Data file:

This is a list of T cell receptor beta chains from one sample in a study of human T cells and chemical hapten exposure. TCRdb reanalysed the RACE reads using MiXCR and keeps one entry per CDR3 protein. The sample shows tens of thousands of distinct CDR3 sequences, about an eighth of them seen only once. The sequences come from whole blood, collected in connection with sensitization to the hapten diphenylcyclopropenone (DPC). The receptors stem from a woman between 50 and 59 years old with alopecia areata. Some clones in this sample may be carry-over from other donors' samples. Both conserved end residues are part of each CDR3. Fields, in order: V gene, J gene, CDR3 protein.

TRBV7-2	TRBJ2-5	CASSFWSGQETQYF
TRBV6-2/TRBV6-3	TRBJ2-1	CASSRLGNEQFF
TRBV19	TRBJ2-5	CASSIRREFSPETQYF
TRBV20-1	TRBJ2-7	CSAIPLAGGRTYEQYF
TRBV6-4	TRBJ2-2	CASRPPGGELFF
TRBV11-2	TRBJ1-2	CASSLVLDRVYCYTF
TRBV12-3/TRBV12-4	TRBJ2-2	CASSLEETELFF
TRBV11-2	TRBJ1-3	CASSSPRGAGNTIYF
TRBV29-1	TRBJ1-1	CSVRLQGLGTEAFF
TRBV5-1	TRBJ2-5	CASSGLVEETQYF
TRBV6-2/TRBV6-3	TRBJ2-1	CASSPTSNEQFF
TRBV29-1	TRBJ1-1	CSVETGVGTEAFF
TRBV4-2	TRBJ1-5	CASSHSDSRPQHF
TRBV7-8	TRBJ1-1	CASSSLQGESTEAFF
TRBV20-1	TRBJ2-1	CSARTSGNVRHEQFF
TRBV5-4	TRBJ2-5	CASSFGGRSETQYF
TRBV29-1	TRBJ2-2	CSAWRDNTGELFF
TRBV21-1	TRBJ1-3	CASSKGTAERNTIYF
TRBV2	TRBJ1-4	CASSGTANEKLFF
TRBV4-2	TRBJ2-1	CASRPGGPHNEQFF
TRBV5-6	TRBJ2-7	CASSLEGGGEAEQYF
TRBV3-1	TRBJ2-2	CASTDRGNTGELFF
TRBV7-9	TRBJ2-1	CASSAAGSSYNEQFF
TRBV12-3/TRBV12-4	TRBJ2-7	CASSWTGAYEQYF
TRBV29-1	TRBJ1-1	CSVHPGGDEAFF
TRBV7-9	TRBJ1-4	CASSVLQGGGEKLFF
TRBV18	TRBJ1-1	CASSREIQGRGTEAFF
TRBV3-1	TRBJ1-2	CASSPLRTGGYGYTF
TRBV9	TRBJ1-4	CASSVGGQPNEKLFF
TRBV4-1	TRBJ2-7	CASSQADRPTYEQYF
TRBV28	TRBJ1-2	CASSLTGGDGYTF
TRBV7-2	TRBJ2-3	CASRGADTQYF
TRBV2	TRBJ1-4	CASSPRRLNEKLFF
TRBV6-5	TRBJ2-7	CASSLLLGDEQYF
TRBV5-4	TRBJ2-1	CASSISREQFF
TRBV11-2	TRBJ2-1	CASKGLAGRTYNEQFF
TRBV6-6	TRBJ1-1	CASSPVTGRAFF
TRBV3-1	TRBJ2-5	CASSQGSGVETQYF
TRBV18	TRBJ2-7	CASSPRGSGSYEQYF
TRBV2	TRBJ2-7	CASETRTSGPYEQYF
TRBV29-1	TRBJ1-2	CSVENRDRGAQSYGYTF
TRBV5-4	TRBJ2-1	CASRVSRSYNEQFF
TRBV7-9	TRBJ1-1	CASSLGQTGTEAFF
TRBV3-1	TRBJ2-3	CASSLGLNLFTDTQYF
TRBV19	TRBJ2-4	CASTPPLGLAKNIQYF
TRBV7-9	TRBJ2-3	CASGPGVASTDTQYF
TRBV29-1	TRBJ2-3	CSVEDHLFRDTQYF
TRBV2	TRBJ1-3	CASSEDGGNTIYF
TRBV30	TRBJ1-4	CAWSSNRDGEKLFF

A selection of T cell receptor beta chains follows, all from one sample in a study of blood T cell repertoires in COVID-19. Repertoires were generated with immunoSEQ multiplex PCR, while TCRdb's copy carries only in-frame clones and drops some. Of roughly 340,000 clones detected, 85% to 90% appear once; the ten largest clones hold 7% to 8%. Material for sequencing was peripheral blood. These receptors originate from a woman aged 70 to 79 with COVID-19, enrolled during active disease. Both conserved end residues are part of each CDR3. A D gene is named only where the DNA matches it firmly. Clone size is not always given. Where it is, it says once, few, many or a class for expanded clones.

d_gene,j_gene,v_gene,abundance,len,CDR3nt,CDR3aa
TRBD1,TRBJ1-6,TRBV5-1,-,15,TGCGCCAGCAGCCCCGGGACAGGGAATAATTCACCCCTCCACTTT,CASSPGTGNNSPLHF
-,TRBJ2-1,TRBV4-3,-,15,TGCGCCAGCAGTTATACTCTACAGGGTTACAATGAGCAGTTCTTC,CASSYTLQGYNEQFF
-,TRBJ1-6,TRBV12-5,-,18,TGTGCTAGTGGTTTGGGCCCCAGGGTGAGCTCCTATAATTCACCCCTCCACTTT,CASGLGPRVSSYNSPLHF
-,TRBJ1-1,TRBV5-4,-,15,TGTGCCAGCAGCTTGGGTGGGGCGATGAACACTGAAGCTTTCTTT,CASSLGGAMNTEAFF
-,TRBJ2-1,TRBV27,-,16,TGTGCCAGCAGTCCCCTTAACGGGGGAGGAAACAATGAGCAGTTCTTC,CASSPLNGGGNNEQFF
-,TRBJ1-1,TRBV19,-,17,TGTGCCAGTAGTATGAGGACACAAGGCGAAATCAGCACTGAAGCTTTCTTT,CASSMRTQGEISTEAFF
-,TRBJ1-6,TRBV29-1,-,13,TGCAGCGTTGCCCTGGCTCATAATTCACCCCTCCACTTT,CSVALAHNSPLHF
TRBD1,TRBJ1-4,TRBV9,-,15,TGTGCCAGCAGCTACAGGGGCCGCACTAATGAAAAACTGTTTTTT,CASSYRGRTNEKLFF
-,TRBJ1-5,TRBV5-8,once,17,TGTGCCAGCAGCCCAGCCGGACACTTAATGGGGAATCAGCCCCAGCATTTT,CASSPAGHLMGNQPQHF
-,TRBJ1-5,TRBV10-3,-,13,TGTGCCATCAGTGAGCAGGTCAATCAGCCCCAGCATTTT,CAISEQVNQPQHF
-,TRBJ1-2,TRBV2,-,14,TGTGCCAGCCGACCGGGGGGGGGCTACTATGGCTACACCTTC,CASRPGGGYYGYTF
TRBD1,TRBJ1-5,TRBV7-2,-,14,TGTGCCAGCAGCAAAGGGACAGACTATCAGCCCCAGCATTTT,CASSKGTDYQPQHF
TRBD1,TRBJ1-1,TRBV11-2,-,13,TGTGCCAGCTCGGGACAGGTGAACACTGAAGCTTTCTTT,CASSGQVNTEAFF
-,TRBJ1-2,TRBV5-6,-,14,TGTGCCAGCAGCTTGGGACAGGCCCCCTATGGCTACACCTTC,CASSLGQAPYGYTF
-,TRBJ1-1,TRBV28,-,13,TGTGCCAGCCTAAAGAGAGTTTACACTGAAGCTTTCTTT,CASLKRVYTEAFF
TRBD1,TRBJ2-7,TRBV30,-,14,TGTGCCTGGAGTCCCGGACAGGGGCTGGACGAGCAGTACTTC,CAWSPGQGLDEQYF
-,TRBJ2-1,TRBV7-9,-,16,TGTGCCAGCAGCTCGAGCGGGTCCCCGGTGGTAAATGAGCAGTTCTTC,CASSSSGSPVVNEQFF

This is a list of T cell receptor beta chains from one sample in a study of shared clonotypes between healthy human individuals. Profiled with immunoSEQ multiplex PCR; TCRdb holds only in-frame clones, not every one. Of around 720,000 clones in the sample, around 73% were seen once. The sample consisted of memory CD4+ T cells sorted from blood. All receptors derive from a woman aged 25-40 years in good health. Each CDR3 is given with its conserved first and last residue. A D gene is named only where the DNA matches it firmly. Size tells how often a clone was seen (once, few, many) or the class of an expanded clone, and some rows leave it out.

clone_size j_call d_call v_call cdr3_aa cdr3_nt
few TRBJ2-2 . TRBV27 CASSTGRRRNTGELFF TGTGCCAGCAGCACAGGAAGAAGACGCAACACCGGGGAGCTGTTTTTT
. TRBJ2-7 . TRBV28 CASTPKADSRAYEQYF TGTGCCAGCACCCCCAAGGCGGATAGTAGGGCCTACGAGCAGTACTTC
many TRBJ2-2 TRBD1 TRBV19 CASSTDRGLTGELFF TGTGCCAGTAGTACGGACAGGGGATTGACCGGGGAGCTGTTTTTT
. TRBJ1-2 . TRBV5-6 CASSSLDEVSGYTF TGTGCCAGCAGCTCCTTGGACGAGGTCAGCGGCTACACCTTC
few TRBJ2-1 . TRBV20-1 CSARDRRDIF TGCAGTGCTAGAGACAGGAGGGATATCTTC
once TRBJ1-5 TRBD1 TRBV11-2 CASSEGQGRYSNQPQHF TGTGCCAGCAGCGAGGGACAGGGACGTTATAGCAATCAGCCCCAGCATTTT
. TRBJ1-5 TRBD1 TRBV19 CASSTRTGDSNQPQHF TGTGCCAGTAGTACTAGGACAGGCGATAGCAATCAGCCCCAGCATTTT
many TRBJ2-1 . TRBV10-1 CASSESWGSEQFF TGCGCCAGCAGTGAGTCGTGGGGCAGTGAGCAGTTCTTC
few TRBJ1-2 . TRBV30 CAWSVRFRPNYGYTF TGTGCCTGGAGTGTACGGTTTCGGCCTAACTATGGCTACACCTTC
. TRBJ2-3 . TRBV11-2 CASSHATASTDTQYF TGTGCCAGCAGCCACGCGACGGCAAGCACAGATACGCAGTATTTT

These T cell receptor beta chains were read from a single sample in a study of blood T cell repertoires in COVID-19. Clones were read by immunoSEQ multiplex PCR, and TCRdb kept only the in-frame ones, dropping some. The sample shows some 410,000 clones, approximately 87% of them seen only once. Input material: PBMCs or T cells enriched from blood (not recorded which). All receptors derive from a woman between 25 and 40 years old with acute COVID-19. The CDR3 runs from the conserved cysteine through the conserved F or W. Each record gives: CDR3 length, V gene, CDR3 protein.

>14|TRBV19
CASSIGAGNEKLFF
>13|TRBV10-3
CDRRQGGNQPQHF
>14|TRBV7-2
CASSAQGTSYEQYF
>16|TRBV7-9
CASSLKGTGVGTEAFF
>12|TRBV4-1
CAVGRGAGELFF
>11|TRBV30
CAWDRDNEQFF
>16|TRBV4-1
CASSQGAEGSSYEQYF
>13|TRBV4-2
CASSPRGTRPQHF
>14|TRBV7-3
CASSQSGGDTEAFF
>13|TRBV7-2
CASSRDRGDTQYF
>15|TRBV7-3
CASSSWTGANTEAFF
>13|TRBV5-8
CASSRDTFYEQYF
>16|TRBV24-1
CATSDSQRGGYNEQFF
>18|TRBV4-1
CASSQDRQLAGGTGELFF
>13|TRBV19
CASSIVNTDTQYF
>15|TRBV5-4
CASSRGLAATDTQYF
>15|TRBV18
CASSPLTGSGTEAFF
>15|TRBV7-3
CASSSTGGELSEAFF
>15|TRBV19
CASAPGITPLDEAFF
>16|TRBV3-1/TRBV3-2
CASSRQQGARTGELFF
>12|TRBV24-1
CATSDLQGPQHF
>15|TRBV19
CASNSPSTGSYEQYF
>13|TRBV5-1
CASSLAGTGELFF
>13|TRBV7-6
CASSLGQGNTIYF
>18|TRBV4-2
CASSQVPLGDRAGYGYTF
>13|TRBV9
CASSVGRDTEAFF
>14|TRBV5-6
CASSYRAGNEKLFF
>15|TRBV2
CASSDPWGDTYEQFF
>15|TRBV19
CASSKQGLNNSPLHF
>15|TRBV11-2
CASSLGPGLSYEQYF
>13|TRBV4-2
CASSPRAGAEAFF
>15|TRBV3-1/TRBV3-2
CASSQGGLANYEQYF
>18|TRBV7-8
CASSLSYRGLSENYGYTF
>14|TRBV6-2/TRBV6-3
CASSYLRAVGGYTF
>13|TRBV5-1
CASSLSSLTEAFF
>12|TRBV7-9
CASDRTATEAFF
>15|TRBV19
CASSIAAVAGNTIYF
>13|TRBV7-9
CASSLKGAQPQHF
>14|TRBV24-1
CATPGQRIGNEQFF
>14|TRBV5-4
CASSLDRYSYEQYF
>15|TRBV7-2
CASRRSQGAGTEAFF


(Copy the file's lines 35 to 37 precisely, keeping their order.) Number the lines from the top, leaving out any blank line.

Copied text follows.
TRBV6-5	TRBJ2-7	CASSLLLGDEQYF
TRBV5-4	TRBJ2-1	CASSISREQFF
TRBV11-2	TRBJ2-1	CASKGLAGRTYNEQFF